Pieridae to export natural gas

Pieridae Energy Canada has received approval from the United States Department of Energy to export American natural gas to countries with which the U.S. has free trade agreements.

While the proponent for a proposed US$8.3-billion liquefied natural gas export terminal in Guysborough County hailed the approval as a “significant milestone,” the important permit is yet to come.

Pieridae needs the department’s approval to export American natural gas to countries with which the U.S. has not signed a free trade agreement.

Countries like Germany.

Pieridae inked a deal with German utility E.On Global Commodities SE in 2013 to ship it about five billion tonnes of liquefied natural gas annually. The agreement gave the Calgary company a guaranteed purchaser for half the export capacity of its proposed terminal in Goldboro and would be worth about US$35 billion over 20 years.

But the Pieridae plan involves using the Maritimes & Northeast pipeline to bring low-cost American shale gas to Goldboro for export. With production from Deep Panuke decreasing and the moratorium on hydraulic fracturing passed by the Liberal government, it is unlikely there will be much Nova Scotia supply for the export facility.

So the company is still waiting on a response on its request to be allowed to export to countries with which the U.S. doesn’t have a free trade agreement.

“We’re hopeful that it’s going to happen sometime in the next month or two,” said Mark Brown, director of project development for Pieridae.

“But we have no control over that agenda.”

Getting approved for export of American natural gas is not a simple rubber stamp.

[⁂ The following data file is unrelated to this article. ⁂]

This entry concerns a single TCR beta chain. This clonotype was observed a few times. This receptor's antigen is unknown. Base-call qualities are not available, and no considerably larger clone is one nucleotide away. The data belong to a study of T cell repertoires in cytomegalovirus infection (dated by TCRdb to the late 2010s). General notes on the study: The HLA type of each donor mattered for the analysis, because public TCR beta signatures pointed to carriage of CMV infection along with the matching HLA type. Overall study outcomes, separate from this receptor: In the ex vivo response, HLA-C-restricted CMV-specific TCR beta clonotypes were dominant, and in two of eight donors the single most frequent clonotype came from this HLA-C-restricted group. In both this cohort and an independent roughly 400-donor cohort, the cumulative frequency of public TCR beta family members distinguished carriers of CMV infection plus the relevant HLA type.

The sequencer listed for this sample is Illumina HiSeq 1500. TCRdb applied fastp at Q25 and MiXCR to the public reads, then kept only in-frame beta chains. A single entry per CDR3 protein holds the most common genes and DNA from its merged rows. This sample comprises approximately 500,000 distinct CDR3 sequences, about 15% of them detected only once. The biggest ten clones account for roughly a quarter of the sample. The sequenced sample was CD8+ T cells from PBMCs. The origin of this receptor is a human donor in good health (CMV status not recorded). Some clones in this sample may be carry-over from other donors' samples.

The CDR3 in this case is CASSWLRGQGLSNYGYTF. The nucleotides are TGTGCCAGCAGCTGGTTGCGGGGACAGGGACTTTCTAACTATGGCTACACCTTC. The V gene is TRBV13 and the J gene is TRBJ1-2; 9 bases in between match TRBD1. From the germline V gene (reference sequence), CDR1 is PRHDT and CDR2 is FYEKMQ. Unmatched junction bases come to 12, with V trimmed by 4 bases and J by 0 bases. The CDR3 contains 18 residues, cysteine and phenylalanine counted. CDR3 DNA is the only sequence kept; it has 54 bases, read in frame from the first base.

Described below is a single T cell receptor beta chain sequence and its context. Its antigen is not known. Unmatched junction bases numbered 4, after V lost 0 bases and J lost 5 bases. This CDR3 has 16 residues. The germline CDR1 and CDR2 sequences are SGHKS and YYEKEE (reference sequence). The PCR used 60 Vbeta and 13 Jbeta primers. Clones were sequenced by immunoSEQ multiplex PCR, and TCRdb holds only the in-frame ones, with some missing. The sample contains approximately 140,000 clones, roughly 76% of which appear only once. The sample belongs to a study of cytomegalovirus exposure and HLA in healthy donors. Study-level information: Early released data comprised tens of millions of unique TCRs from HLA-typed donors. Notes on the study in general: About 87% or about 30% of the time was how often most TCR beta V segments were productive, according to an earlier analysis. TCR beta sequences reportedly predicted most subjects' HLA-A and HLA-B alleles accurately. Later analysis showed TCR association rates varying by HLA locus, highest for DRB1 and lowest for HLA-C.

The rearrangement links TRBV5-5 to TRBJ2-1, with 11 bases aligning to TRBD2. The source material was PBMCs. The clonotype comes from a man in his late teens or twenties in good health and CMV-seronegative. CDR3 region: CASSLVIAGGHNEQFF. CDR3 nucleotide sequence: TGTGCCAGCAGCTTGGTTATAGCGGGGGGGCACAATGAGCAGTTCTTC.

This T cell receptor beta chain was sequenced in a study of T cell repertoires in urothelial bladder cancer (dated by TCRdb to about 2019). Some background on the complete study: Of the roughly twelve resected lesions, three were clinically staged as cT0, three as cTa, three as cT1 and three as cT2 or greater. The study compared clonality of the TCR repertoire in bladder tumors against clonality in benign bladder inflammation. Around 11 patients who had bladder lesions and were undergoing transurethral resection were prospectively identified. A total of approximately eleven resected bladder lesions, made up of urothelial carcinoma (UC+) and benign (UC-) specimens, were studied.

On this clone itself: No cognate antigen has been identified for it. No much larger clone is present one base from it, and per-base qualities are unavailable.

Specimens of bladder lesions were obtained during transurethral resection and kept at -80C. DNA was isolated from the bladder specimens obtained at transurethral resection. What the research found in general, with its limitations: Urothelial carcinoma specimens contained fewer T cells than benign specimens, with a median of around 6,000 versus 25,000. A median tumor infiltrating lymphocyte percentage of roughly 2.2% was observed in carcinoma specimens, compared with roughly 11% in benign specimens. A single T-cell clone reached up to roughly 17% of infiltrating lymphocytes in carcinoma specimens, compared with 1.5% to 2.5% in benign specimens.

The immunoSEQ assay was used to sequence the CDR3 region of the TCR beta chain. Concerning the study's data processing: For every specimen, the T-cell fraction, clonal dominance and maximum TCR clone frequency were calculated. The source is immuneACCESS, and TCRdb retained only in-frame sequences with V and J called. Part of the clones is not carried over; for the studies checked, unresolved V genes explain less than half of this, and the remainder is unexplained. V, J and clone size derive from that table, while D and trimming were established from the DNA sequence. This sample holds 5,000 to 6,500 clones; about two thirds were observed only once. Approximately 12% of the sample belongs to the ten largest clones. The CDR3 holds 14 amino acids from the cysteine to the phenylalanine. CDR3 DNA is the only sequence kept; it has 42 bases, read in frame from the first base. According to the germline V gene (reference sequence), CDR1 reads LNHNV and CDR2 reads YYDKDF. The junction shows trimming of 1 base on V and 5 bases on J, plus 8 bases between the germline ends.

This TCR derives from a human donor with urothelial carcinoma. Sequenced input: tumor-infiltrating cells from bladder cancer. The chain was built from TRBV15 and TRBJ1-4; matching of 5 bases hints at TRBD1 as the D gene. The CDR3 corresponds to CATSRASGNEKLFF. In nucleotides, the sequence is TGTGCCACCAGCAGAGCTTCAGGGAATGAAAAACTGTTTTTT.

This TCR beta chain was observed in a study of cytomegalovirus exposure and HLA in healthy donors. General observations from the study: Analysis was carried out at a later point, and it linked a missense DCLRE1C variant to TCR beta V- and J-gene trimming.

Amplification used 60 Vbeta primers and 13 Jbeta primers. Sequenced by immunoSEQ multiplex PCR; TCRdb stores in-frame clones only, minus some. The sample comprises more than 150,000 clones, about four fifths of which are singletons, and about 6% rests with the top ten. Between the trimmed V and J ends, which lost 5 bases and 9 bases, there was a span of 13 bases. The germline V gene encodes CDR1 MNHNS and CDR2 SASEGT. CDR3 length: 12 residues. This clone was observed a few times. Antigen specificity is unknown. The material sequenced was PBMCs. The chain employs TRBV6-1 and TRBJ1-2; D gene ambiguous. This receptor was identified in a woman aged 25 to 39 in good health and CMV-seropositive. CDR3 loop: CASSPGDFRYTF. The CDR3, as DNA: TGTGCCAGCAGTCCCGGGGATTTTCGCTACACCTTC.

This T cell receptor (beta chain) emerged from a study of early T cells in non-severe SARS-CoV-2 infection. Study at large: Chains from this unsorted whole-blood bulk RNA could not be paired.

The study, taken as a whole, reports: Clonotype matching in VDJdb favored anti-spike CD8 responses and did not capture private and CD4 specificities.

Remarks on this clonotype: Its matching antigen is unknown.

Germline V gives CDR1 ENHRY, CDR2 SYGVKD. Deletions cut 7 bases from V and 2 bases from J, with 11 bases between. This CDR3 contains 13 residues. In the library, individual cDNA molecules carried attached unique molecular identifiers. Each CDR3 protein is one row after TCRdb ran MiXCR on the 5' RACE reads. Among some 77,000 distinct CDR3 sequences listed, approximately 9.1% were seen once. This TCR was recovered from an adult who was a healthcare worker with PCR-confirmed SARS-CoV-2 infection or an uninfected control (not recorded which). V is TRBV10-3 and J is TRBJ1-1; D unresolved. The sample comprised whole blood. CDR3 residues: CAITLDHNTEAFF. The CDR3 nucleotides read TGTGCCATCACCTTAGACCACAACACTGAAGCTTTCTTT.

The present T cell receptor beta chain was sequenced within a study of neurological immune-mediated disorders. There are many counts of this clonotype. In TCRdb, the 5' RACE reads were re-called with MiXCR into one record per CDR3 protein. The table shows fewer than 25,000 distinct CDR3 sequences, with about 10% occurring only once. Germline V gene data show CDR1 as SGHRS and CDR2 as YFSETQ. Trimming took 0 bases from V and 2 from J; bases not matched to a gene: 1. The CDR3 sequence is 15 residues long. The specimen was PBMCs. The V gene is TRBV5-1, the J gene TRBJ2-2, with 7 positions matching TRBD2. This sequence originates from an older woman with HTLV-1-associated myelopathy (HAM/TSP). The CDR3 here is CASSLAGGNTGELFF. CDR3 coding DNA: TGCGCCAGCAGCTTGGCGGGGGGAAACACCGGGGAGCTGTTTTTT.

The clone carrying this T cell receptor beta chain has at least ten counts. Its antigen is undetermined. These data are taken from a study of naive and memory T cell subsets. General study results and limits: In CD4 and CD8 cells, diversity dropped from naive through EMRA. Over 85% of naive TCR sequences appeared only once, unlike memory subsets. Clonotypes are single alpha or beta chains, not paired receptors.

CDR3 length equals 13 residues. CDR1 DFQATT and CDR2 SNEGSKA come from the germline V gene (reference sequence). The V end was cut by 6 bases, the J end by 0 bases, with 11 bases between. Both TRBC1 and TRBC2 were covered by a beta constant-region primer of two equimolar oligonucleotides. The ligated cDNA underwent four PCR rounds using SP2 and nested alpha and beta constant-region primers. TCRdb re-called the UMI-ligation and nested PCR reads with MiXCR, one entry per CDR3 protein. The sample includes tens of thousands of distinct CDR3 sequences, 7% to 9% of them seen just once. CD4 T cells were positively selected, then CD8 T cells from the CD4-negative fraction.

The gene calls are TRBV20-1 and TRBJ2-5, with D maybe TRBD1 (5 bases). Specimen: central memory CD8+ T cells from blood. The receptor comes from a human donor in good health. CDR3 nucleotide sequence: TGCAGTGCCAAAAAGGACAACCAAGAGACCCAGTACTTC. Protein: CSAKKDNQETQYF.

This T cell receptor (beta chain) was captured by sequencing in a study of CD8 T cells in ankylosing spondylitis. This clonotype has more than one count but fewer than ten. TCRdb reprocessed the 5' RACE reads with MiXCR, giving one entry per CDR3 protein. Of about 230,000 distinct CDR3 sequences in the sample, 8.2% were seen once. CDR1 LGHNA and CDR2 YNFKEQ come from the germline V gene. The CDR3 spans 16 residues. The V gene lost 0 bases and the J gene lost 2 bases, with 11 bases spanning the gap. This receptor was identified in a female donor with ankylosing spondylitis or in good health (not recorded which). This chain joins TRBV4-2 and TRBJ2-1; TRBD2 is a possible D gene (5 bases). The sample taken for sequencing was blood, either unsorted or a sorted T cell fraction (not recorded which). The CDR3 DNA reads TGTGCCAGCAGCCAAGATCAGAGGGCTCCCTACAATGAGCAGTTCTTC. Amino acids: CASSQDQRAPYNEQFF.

According to the 1938 U.S. law called the Natural Gas Act, exports of natural gas to countries with which the United States doesn’t have a free trade deal must be judged to be in the national self-interest before being approved.

In April, Rob Franklin, president of ExxonMobil Gas and Power Marketing Co., spoke out publicly against what he considers foot dragging by the Department of Energy on the issue.

“If policy-makers don’t revisit and redress some significant legal and regulatory problems … then the U.S. could be left behind during one of the great historic developments in global energy and trade,” Franklin told the Johns Hopkins School of Advanced International Studies in Washington, D.C.

For his part, Brown said Pieridae’s applications met all the requirements demanded by the Department of Energy and his company continues with its front-end engineering work for Goldboro. He said they are on track to make a final investment decision on Goldboro during the second quarter of 2016. – The Chronicle Herald

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